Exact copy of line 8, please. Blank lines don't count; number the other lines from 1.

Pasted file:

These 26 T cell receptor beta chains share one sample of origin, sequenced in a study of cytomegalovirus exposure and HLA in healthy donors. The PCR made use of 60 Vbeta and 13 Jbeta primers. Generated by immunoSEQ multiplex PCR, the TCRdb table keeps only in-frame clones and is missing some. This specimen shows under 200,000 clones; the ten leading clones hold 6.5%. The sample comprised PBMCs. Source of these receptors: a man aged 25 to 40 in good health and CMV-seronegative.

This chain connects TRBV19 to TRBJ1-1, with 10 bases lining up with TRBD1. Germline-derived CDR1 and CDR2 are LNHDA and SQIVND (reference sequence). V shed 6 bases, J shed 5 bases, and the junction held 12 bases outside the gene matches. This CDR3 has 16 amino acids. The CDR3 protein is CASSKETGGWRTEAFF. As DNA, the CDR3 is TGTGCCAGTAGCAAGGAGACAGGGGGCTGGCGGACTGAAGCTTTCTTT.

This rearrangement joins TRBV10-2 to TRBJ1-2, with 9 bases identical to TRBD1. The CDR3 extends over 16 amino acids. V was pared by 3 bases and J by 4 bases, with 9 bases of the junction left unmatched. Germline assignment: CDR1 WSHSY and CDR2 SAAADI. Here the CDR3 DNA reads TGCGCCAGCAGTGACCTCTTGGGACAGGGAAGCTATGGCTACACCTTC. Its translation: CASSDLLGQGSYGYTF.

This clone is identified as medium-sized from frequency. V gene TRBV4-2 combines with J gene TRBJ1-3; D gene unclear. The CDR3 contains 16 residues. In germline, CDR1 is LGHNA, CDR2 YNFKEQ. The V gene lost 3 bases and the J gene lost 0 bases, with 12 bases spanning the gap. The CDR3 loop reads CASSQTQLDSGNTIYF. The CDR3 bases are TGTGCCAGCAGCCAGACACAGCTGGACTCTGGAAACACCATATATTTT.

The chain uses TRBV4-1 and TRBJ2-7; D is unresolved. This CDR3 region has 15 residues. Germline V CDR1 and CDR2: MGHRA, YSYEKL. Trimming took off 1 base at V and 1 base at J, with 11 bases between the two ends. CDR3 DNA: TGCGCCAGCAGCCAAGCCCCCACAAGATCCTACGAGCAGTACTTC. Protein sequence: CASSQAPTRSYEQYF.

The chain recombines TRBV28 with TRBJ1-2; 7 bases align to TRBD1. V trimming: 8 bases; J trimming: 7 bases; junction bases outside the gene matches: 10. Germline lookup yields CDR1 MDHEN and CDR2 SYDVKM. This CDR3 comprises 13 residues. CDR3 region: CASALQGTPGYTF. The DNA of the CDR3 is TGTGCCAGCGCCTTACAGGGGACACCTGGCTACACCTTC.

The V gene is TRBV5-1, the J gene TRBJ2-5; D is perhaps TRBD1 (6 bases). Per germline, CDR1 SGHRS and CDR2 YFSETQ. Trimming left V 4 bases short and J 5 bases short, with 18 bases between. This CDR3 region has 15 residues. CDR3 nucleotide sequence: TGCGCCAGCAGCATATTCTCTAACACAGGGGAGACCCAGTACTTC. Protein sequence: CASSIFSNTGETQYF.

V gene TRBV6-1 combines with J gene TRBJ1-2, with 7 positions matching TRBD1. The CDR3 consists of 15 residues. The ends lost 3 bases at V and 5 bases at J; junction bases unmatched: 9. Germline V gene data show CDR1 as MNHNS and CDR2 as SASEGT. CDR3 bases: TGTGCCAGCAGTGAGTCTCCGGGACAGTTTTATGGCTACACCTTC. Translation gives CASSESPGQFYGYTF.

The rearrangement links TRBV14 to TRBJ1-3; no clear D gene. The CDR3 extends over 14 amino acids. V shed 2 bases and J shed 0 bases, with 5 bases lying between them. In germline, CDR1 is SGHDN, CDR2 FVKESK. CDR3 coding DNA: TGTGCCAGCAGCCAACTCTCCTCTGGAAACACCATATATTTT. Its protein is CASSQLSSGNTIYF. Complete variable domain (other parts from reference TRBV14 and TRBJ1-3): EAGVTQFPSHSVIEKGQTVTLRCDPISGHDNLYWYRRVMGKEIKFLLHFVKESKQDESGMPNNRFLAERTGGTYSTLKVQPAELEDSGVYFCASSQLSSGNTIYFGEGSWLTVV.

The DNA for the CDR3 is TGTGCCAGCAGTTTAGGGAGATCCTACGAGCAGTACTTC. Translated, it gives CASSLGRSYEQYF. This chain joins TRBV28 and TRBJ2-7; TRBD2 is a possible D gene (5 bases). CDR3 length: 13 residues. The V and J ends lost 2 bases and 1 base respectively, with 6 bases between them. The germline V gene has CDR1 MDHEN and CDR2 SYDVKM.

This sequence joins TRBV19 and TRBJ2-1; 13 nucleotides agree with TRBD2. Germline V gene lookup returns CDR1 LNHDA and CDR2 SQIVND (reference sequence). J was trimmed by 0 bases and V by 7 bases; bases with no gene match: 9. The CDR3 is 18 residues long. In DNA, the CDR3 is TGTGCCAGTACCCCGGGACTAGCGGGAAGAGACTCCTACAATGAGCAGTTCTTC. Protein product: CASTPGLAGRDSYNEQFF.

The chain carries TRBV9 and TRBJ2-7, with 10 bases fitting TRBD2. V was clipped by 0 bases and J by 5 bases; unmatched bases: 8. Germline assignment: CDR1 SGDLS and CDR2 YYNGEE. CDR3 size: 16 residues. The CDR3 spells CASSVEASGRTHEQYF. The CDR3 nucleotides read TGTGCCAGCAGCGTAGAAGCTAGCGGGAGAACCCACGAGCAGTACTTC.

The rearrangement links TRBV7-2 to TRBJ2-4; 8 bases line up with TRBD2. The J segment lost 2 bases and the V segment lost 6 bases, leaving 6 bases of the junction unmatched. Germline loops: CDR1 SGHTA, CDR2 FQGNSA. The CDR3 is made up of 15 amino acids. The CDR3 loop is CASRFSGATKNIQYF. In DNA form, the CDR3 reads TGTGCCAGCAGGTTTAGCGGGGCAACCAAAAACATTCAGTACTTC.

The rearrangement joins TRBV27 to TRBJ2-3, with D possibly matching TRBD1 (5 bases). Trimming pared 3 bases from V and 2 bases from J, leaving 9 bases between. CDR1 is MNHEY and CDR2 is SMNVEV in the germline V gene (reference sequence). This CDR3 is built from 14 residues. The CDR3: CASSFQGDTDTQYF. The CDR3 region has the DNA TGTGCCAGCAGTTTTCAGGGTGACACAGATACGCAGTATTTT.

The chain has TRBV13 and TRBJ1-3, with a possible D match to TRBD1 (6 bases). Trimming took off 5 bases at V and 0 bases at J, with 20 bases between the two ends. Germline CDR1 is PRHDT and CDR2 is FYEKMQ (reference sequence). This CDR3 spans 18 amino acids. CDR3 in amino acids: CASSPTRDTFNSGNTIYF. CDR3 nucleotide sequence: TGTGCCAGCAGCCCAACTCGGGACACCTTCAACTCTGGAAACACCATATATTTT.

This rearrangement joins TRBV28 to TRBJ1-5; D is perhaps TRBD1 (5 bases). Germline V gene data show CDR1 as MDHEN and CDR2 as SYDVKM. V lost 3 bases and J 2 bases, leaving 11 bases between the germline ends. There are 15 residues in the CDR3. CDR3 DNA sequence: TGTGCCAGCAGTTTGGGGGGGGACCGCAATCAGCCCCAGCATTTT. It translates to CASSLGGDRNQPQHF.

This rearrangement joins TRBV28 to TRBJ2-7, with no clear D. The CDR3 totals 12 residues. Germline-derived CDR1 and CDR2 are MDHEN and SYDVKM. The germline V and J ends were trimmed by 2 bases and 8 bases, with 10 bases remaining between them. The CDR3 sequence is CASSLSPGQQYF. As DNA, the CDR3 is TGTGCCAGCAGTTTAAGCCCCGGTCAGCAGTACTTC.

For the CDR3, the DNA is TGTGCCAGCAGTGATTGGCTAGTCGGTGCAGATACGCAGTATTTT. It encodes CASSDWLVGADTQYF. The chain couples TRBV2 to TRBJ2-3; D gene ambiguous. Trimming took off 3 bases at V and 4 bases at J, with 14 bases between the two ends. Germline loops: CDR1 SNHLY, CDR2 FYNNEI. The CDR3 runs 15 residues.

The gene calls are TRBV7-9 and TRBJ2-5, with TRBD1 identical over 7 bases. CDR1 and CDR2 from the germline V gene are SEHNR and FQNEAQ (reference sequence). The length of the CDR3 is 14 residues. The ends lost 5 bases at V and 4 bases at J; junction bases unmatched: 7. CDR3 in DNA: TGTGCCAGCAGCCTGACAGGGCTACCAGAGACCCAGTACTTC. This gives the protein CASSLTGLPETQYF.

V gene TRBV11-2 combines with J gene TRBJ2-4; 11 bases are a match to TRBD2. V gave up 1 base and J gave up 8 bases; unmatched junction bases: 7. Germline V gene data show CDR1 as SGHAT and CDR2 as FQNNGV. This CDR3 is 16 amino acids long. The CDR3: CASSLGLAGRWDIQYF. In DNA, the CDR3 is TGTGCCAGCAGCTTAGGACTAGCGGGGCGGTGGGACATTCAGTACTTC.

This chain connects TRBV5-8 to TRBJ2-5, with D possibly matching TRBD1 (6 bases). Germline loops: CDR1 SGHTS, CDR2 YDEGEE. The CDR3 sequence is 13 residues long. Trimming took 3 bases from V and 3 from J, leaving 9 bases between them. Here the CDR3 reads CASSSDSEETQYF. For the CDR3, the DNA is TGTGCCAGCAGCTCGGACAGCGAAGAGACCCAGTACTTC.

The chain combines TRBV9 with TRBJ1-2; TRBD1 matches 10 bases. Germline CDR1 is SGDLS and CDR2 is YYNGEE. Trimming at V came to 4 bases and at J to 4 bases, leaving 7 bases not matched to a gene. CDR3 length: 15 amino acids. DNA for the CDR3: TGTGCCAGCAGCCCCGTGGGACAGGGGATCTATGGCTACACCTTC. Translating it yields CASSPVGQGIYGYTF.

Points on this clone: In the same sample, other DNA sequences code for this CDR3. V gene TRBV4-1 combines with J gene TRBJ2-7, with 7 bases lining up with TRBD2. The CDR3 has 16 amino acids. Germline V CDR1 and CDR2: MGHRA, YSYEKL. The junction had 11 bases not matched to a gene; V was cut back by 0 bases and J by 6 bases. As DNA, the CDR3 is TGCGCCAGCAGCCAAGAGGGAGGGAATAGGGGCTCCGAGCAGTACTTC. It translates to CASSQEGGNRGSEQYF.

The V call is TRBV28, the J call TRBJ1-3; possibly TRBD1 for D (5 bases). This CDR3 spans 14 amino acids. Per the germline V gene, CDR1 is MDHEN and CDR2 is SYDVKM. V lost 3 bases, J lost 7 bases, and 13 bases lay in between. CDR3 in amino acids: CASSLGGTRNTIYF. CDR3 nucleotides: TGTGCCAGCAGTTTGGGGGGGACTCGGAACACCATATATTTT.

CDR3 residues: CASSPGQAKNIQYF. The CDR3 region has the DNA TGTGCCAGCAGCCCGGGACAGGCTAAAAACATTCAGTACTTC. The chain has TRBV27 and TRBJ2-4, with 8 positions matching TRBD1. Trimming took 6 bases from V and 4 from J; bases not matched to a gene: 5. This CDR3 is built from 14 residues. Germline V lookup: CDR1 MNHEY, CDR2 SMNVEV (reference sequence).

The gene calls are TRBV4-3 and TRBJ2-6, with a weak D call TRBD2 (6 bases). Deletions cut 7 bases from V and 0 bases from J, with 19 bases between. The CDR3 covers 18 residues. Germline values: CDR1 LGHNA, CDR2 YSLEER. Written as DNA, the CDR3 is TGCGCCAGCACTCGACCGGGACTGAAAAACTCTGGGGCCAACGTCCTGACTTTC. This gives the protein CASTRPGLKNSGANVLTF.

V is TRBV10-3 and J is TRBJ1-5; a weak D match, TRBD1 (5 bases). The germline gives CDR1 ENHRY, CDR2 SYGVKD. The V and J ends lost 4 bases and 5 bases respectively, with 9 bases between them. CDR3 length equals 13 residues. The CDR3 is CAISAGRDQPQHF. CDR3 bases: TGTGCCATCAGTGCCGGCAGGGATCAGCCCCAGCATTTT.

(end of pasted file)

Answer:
V gene TRBV6-1 combines with J gene TRBJ1-2, with 7 positions matching TRBD1. The CDR3 consists of 15 residues. The ends lost 3 bases at V and 5 bases at J; junction bases unmatched: 9. Germline V gene data show CDR1 as MNHNS and CDR2 as SASEGT. CDR3 bases: TGTGCCAGCAGTGAGTCTCCGGGACAGTTTTATGGCTACACCTTC. Translation gives CASSESPGQFYGYTF.